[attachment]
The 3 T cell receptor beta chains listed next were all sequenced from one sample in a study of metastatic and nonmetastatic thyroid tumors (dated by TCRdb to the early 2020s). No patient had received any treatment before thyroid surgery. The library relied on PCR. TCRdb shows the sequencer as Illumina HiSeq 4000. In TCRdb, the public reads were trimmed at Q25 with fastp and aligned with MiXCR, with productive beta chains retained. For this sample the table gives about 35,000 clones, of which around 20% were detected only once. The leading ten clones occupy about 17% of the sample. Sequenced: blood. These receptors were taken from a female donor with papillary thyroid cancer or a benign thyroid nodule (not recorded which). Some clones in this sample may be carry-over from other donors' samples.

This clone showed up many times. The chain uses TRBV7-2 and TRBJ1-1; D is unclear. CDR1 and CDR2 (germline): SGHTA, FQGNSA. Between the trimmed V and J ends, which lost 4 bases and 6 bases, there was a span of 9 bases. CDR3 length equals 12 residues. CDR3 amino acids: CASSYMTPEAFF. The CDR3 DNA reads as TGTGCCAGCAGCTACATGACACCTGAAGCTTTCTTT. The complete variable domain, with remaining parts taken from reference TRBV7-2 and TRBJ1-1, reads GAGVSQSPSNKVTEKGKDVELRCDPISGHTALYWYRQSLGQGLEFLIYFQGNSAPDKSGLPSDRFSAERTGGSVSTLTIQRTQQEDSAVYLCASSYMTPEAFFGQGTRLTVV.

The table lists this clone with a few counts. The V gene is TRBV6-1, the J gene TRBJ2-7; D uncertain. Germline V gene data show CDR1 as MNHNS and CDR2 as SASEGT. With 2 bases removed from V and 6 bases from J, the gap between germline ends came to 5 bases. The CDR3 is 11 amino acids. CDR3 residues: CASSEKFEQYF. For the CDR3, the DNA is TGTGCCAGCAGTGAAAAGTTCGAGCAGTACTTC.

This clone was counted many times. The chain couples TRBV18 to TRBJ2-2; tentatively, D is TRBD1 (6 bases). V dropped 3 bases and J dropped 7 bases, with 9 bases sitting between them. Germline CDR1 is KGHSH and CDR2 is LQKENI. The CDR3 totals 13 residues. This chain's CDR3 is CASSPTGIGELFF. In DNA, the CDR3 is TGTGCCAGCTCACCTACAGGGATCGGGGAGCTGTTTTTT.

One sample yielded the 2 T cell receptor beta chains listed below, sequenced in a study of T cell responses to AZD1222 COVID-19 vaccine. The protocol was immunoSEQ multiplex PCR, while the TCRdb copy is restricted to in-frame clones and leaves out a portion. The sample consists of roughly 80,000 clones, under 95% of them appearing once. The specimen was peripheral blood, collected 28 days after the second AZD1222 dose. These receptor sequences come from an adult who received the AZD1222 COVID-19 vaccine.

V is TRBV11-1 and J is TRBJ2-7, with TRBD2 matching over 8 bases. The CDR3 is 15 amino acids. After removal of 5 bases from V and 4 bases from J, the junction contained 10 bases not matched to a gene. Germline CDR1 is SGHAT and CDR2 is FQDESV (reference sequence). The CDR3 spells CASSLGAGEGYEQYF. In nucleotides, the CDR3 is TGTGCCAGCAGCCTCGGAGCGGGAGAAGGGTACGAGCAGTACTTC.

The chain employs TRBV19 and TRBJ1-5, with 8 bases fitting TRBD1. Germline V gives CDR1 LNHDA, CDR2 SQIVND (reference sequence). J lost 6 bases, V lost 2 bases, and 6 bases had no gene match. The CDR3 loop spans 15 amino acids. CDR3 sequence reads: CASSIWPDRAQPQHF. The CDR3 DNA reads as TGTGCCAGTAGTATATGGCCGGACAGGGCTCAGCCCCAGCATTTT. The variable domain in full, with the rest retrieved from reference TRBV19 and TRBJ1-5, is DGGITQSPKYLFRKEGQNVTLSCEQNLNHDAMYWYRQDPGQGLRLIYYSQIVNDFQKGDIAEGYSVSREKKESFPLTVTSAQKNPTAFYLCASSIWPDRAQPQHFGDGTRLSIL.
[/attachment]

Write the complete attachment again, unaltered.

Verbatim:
The 3 T cell receptor beta chains listed next were all sequenced from one sample in a study of metastatic and nonmetastatic thyroid tumors (dated by TCRdb to the early 2020s). No patient had received any treatment before thyroid surgery. The library relied on PCR. TCRdb shows the sequencer as Illumina HiSeq 4000. In TCRdb, the public reads were trimmed at Q25 with fastp and aligned with MiXCR, with productive beta chains retained. For this sample the table gives about 35,000 clones, of which around 20% were detected only once. The leading ten clones occupy about 17% of the sample. Sequenced: blood. These receptors were taken from a female donor with papillary thyroid cancer or a benign thyroid nodule (not recorded which). Some clones in this sample may be carry-over from other donors' samples.

This clone showed up many times. The chain uses TRBV7-2 and TRBJ1-1; D is unclear. CDR1 and CDR2 (germline): SGHTA, FQGNSA. Between the trimmed V and J ends, which lost 4 bases and 6 bases, there was a span of 9 bases. CDR3 length equals 12 residues. CDR3 amino acids: CASSYMTPEAFF. The CDR3 DNA reads as TGTGCCAGCAGCTACATGACACCTGAAGCTTTCTTT. The complete variable domain, with remaining parts taken from reference TRBV7-2 and TRBJ1-1, reads GAGVSQSPSNKVTEKGKDVELRCDPISGHTALYWYRQSLGQGLEFLIYFQGNSAPDKSGLPSDRFSAERTGGSVSTLTIQRTQQEDSAVYLCASSYMTPEAFFGQGTRLTVV.

The table lists this clone with a few counts. The V gene is TRBV6-1, the J gene TRBJ2-7; D uncertain. Germline V gene data show CDR1 as MNHNS and CDR2 as SASEGT. With 2 bases removed from V and 6 bases from J, the gap between germline ends came to 5 bases. The CDR3 is 11 amino acids. CDR3 residues: CASSEKFEQYF. For the CDR3, the DNA is TGTGCCAGCAGTGAAAAGTTCGAGCAGTACTTC.

This clone was counted many times. The chain couples TRBV18 to TRBJ2-2; tentatively, D is TRBD1 (6 bases). V dropped 3 bases and J dropped 7 bases, with 9 bases sitting between them. Germline CDR1 is KGHSH and CDR2 is LQKENI. The CDR3 totals 13 residues. This chain's CDR3 is CASSPTGIGELFF. In DNA, the CDR3 is TGTGCCAGCTCACCTACAGGGATCGGGGAGCTGTTTTTT.

One sample yielded the 2 T cell receptor beta chains listed below, sequenced in a study of T cell responses to AZD1222 COVID-19 vaccine. The protocol was immunoSEQ multiplex PCR, while the TCRdb copy is restricted to in-frame clones and leaves out a portion. The sample consists of roughly 80,000 clones, under 95% of them appearing once. The specimen was peripheral blood, collected 28 days after the second AZD1222 dose. These receptor sequences come from an adult who received the AZD1222 COVID-19 vaccine.

V is TRBV11-1 and J is TRBJ2-7, with TRBD2 matching over 8 bases. The CDR3 is 15 amino acids. After removal of 5 bases from V and 4 bases from J, the junction contained 10 bases not matched to a gene. Germline CDR1 is SGHAT and CDR2 is FQDESV (reference sequence). The CDR3 spells CASSLGAGEGYEQYF. In nucleotides, the CDR3 is TGTGCCAGCAGCCTCGGAGCGGGAGAAGGGTACGAGCAGTACTTC.

The chain employs TRBV19 and TRBJ1-5, with 8 bases fitting TRBD1. Germline V gives CDR1 LNHDA, CDR2 SQIVND (reference sequence). J lost 6 bases, V lost 2 bases, and 6 bases had no gene match. The CDR3 loop spans 15 amino acids. CDR3 sequence reads: CASSIWPDRAQPQHF. The CDR3 DNA reads as TGTGCCAGTAGTATATGGCCGGACAGGGCTCAGCCCCAGCATTTT. The variable domain in full, with the rest retrieved from reference TRBV19 and TRBJ1-5, is DGGITQSPKYLFRKEGQNVTLSCEQNLNHDAMYWYRQDPGQGLRLIYYSQIVNDFQKGDIAEGYSVSREKKESFPLTVTSAQKNPTAFYLCASSIWPDRAQPQHFGDGTRLSIL.